High Blood Pressure


High Blood Pressure

About High Blood Pressure

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High blood pressure is one of the leading causes of heart attacks and strokes, yet one in five of the about 80 million Americans with high blood pressure don't know they have it. That's partly because the condition usually doesn’t cause any obvious symptoms, and because some people don’t get medical checkups as often as they should. Doctors, too, don't always check blood pressure. Be sure to get yours checked at every doctor appointment.

If you have high blood pressure, stick with your treatment. Studies show that about half of people treated for high blood pressure don't get it under control. That's unfortunate—and unnecessary. In some cases, a committment to making lifestyle changes—such as eating a healthful diet, losing weight, reducing salt intake, and getting regular exercise—can lower blood pressure enough so that medication may not be needed. When they don't, low-cost medicines can help.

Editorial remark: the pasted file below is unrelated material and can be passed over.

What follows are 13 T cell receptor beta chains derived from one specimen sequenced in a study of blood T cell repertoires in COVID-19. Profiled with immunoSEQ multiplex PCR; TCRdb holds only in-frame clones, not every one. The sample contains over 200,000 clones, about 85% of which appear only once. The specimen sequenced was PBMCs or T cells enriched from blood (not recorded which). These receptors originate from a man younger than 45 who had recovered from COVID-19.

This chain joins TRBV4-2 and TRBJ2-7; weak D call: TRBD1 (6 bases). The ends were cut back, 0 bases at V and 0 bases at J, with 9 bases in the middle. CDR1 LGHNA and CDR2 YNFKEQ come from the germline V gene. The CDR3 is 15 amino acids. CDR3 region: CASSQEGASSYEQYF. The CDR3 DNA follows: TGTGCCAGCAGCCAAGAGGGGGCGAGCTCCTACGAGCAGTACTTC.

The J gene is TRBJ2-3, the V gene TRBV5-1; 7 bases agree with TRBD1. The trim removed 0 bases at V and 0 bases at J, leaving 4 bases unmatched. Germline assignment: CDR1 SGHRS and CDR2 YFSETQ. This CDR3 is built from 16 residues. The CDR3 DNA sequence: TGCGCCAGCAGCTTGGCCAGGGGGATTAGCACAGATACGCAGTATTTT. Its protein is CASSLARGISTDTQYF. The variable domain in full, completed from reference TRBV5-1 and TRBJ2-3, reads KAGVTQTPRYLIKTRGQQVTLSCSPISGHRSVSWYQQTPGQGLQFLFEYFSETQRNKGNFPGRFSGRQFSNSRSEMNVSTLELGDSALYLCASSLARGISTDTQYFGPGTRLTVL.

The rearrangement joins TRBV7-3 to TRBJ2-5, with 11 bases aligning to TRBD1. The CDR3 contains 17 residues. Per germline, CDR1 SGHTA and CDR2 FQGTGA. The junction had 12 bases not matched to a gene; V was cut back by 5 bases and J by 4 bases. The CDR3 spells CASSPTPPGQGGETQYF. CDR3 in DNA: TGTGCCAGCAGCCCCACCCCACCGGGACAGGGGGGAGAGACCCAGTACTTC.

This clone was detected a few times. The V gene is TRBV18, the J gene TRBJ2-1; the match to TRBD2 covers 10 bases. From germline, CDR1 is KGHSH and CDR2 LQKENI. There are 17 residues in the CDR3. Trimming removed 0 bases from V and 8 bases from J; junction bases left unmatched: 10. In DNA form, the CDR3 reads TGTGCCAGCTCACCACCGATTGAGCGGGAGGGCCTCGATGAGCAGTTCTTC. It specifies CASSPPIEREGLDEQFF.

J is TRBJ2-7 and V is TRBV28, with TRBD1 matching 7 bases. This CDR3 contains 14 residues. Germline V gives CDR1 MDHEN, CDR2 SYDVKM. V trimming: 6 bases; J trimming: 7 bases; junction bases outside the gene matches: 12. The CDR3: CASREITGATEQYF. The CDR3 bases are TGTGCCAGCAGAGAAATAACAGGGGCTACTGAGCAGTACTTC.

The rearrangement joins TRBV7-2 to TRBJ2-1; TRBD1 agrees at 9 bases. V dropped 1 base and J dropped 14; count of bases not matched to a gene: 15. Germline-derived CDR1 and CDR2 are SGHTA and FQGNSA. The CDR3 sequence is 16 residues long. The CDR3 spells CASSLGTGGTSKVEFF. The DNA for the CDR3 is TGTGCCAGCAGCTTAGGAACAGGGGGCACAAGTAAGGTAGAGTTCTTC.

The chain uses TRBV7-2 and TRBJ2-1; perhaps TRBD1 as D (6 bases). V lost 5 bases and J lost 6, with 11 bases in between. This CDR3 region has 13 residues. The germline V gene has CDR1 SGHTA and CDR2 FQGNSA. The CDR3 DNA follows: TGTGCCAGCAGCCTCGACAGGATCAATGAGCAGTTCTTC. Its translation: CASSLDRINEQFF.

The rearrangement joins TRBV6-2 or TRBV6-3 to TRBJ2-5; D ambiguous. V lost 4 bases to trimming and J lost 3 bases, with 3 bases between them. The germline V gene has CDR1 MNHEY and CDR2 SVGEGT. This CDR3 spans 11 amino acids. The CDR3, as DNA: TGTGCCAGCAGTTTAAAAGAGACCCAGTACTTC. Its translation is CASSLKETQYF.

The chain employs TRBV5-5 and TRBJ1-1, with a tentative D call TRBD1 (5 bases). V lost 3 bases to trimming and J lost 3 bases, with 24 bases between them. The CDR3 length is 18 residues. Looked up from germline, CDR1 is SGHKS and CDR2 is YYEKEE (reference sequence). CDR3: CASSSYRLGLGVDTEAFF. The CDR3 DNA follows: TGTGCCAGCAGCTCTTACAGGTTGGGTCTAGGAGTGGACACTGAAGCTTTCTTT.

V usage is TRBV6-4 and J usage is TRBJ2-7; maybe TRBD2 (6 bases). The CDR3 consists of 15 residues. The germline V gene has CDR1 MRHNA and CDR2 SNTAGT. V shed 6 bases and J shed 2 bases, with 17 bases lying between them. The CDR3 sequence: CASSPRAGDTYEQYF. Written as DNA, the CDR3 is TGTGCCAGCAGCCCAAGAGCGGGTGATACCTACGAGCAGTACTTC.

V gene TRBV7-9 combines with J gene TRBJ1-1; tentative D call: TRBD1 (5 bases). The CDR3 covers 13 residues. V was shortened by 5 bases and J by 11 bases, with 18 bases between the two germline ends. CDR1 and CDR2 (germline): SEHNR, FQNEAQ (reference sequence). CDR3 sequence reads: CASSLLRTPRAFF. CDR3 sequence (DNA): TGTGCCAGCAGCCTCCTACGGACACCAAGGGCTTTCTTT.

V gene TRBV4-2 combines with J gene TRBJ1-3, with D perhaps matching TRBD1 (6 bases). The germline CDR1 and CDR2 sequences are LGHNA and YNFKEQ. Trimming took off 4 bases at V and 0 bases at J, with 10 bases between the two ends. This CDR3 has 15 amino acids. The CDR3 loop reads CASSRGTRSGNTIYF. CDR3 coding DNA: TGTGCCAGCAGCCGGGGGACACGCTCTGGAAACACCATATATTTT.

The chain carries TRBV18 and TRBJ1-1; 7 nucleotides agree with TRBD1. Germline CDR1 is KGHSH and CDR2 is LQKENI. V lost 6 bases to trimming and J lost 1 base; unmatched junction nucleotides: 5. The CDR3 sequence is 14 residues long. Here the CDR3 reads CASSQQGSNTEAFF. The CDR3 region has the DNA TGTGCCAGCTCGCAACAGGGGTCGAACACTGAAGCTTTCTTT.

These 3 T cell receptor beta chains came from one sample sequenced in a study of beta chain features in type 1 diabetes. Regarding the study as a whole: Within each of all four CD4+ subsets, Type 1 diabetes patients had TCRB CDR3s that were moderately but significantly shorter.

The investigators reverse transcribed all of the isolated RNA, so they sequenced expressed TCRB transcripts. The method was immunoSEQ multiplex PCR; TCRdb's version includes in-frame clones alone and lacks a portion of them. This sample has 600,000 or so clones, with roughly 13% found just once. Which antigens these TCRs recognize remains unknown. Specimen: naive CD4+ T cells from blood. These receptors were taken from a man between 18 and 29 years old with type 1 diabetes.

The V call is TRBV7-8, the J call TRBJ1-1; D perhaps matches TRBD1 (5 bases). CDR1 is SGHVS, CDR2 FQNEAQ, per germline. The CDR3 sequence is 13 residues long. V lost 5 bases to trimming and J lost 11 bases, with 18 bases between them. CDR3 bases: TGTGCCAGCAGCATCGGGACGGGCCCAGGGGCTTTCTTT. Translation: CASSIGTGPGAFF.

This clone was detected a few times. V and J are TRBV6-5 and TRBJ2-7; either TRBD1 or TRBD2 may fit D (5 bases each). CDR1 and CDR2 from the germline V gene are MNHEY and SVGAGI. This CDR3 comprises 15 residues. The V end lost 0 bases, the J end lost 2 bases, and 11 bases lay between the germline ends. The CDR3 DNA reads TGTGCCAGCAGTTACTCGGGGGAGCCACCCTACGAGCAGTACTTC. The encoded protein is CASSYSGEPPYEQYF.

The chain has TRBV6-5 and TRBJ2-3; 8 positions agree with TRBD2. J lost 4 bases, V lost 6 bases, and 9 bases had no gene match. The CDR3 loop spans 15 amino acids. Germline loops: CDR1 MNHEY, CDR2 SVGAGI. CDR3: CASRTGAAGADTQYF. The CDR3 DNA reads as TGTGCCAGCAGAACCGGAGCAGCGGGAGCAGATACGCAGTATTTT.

Common Symptoms

Usually you do not have any symptoms. The only way to know if you have high blood pressure is to get it checked using a blood pressure cuff.

Get Screened

Your heart is a powerful muscle that pumps blood through your arteries. To withstand that pressure, healthy arteries need to be flexible. Anything that makes them less so—getting older, certain medications, and risk factors such as inactivity, obesity, and smoking, or having a genetic predisposition, for example—can make blood pressure rise. Over time, that excessive pressure can damage blood vessels throughout the body, and increase a person’s risk for heart attacks, strokes, and heart failure as well as kidney damage, vision loss, arterial blockages in the legs, and sexual impotency.